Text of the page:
My first known MS attack paralysed my right arm. My HMO Neurologist said that mine was an unusual case and asked if I would come to be examined by a renowned British Neurologist who would be giving a Master Class at the Hospital. Dr. Christopher Pallis struck me as gruff and arrogant. He stood at the head of a classroom of white coated Doctors before a chalk board and asked
me to sit on a small grey folding chair. He asked me to perform certain
manipulations with my arms and hands after which he asked me to remove my boots
to continue the examination of my legs and feet. He then drew on the board a tube like
structure, making a partial “bite” in it, explaining that this was an unusual
case since the lesions didn’t go all the way through as evidenced by the fact
that the right leg was not affected like the right arm/hand. (I reflected that If
they had, I would have been unable to walk. I can’t recall his exact words.) He
then turned towards me and very assertively said that I would entirely recover
save for some residual clumsiness in my right hand. Just as assertively I
insisted “When?”which caused the class to chuckle. “In a few months” he answered
before abruptly dismissing me.
I left somewhat offended and discouraged. On
arriving at the hospital I must have been feeling reasonably well since I had
taken the bus to get there. On leaving I felt much worse and as I walked home from the bus
stop my legs were heavy as though I was pushing through 3 feet of water.
Translation, the encounter with Dr Pallis must have stressed me and the blood
must have been backing up into my Central Nervous System. I felt I had done my Neurologist a favour with no real benefit to myself.
Today, 33 years later, I can see the benefit.
I am proud to have been examined by a world famous Neurologist, especially since
I agree generally with his political values (after a look at his obituary). And I’m
convinced his analysis was the right one. My Neurologist wrote that Dr. Pallis thought I
had a spinal cord lesion (which is what he must have drawn on the board.) The HMO doctors
thought it was a Left parietal white ? (brainstem ?). The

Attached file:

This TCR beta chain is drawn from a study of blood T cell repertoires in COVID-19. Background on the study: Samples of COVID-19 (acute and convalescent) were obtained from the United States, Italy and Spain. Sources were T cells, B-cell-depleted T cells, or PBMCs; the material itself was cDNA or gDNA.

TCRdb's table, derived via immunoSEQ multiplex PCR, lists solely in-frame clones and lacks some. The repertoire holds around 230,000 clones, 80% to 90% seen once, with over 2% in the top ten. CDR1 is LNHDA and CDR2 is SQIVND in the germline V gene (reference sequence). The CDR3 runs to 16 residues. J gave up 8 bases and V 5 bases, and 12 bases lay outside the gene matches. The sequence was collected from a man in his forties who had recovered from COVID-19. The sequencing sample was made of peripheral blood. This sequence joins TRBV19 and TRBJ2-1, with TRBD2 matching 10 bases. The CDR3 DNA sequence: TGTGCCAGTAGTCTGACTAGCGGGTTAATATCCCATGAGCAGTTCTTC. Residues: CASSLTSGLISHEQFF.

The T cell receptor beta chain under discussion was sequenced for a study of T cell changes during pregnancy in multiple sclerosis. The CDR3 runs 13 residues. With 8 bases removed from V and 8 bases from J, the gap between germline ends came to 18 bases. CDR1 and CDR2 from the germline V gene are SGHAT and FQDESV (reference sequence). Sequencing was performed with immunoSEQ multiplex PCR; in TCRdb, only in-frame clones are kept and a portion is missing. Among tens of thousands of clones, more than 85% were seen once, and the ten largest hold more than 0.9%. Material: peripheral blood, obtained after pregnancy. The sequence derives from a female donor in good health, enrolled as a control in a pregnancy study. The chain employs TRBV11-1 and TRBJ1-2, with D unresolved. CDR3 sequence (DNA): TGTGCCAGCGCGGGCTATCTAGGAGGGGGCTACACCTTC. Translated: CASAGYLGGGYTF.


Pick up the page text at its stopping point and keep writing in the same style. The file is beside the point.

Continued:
consensus was that MS was likely, though a parainfection process was still
possible. (The MRI Head 2 Sequences of August 24, 1990 showed “the brainstem and cerebellum appear to be spared.”)
How is it that the “attack”didn’t “eat through” the entire spinal
cord which would have left me unable to walk? My answer. The Shiatsu massage of 38 days earlier.
My notes show that when I went to the
Emergency room on May 2 my upper spine burned fiercely. After the massage on May 9 I felt
a total relief, even though the steam bath/sauna heat aggravated symptoms for a few days. The
massage must have stopped the blood reflux onto the spinal cord. By May 14, even
though I had undergone a CAT scan and EEG (which normally would have worsened my
condition) I was feeling much better.
The lesson of Chapter 3 is that I inadvertently saved my legs by
getting a Shiatsu massage. I believe any deep tissue massage would have done. If I had
avoided the heat of the steam bath and sauna, I could have avoided the temporary
nervous system aggravation. (All massages release toxins from the muscles so one generally is tired days following.) My Neurologist was puzzled, he was getting ready to
launch me into steroid treatment, but then the whole process stopped. No one
asked if I had done anything to arrive at this. Too bad Dr. Pallis didn’t think to ask.
I now believe at the first onset of MS symptoms one should get a massage. Why not? I can’t see any possible harm, and the benefits may be beyond anyone’s expectations.
One final comment. I remember my father being worried about the tension in my upper back when I was 9 years old. Did that extreme tension prepare the terrain for my first big crisis? This tends to confirm my theory (for me anyway) that childhood stress damages the veins.
MS Cure Enigmas.net